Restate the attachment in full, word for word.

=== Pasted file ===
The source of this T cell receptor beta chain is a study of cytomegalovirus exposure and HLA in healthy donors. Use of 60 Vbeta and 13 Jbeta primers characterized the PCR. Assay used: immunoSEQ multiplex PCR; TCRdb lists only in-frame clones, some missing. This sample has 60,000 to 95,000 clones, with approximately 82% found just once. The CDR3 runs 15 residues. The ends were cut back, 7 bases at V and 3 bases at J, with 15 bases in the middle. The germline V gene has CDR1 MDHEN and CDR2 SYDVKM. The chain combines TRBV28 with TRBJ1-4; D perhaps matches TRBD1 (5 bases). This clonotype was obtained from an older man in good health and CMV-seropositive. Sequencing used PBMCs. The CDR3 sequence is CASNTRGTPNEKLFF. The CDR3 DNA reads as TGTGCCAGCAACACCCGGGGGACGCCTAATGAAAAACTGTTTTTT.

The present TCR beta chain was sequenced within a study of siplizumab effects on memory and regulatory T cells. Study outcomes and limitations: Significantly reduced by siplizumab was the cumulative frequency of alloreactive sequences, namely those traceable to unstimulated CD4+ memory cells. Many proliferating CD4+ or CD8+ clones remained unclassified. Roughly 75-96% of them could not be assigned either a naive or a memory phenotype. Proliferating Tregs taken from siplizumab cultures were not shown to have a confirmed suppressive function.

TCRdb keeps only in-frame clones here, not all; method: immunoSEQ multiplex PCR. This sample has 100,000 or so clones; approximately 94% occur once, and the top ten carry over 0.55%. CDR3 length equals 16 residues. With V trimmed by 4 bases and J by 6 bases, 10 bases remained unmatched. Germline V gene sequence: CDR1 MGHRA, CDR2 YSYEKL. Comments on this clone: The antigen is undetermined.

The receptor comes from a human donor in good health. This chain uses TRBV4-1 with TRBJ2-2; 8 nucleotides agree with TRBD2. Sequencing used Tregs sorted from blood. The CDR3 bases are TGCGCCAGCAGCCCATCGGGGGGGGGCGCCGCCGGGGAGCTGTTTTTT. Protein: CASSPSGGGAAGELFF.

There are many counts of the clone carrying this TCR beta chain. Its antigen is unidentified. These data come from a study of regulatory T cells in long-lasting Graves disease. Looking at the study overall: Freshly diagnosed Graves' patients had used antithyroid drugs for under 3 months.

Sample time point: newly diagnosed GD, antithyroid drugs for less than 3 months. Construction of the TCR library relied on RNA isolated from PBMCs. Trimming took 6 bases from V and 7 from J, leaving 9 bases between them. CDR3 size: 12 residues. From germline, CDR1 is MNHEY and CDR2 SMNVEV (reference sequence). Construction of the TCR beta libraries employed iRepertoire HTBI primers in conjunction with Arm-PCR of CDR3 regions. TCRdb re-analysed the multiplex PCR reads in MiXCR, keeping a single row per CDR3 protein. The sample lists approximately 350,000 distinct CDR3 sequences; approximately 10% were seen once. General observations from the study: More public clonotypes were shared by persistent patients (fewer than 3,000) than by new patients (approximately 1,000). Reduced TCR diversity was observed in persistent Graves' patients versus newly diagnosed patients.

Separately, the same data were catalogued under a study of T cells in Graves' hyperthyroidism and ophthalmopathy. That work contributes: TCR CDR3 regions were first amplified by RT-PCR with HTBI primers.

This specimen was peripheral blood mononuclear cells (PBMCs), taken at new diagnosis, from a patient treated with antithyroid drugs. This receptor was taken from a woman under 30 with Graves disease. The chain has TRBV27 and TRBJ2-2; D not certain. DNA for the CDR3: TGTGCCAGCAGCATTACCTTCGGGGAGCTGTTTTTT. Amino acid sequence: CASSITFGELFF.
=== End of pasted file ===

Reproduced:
The source of this T cell receptor beta chain is a study of cytomegalovirus exposure and HLA in healthy donors. Use of 60 Vbeta and 13 Jbeta primers characterized the PCR. Assay used: immunoSEQ multiplex PCR; TCRdb lists only in-frame clones, some missing. This sample has 60,000 to 95,000 clones, with approximately 82% found just once. The CDR3 runs 15 residues. The ends were cut back, 7 bases at V and 3 bases at J, with 15 bases in the middle. The germline V gene has CDR1 MDHEN and CDR2 SYDVKM. The chain combines TRBV28 with TRBJ1-4; D perhaps matches TRBD1 (5 bases). This clonotype was obtained from an older man in good health and CMV-seropositive. Sequencing used PBMCs. The CDR3 sequence is CASNTRGTPNEKLFF. The CDR3 DNA reads as TGTGCCAGCAACACCCGGGGGACGCCTAATGAAAAACTGTTTTTT.

The present TCR beta chain was sequenced within a study of siplizumab effects on memory and regulatory T cells. Study outcomes and limitations: Significantly reduced by siplizumab was the cumulative frequency of alloreactive sequences, namely those traceable to unstimulated CD4+ memory cells. Many proliferating CD4+ or CD8+ clones remained unclassified. Roughly 75-96% of them could not be assigned either a naive or a memory phenotype. Proliferating Tregs taken from siplizumab cultures were not shown to have a confirmed suppressive function.

TCRdb keeps only in-frame clones here, not all; method: immunoSEQ multiplex PCR. This sample has 100,000 or so clones; approximately 94% occur once, and the top ten carry over 0.55%. CDR3 length equals 16 residues. With V trimmed by 4 bases and J by 6 bases, 10 bases remained unmatched. Germline V gene sequence: CDR1 MGHRA, CDR2 YSYEKL. Comments on this clone: The antigen is undetermined.

The receptor comes from a human donor in good health. This chain uses TRBV4-1 with TRBJ2-2; 8 nucleotides agree with TRBD2. Sequencing used Tregs sorted from blood. The CDR3 bases are TGCGCCAGCAGCCCATCGGGGGGGGGCGCCGCCGGGGAGCTGTTTTTT. Protein: CASSPSGGGAAGELFF.

There are many counts of the clone carrying this TCR beta chain. Its antigen is unidentified. These data come from a study of regulatory T cells in long-lasting Graves disease. Looking at the study overall: Freshly diagnosed Graves' patients had used antithyroid drugs for under 3 months.

Sample time point: newly diagnosed GD, antithyroid drugs for less than 3 months. Construction of the TCR library relied on RNA isolated from PBMCs. Trimming took 6 bases from V and 7 from J, leaving 9 bases between them. CDR3 size: 12 residues. From germline, CDR1 is MNHEY and CDR2 SMNVEV (reference sequence). Construction of the TCR beta libraries employed iRepertoire HTBI primers in conjunction with Arm-PCR of CDR3 regions. TCRdb re-analysed the multiplex PCR reads in MiXCR, keeping a single row per CDR3 protein. The sample lists approximately 350,000 distinct CDR3 sequences; approximately 10% were seen once. General observations from the study: More public clonotypes were shared by persistent patients (fewer than 3,000) than by new patients (approximately 1,000). Reduced TCR diversity was observed in persistent Graves' patients versus newly diagnosed patients.

Separately, the same data were catalogued under a study of T cells in Graves' hyperthyroidism and ophthalmopathy. That work contributes: TCR CDR3 regions were first amplified by RT-PCR with HTBI primers.

This specimen was peripheral blood mononuclear cells (PBMCs), taken at new diagnosis, from a patient treated with antithyroid drugs. This receptor was taken from a woman under 30 with Graves disease. The chain has TRBV27 and TRBJ2-2; D not certain. DNA for the CDR3: TGTGCCAGCAGCATTACCTTCGGGGAGCTGTTTTTT. Amino acid sequence: CASSITFGELFF.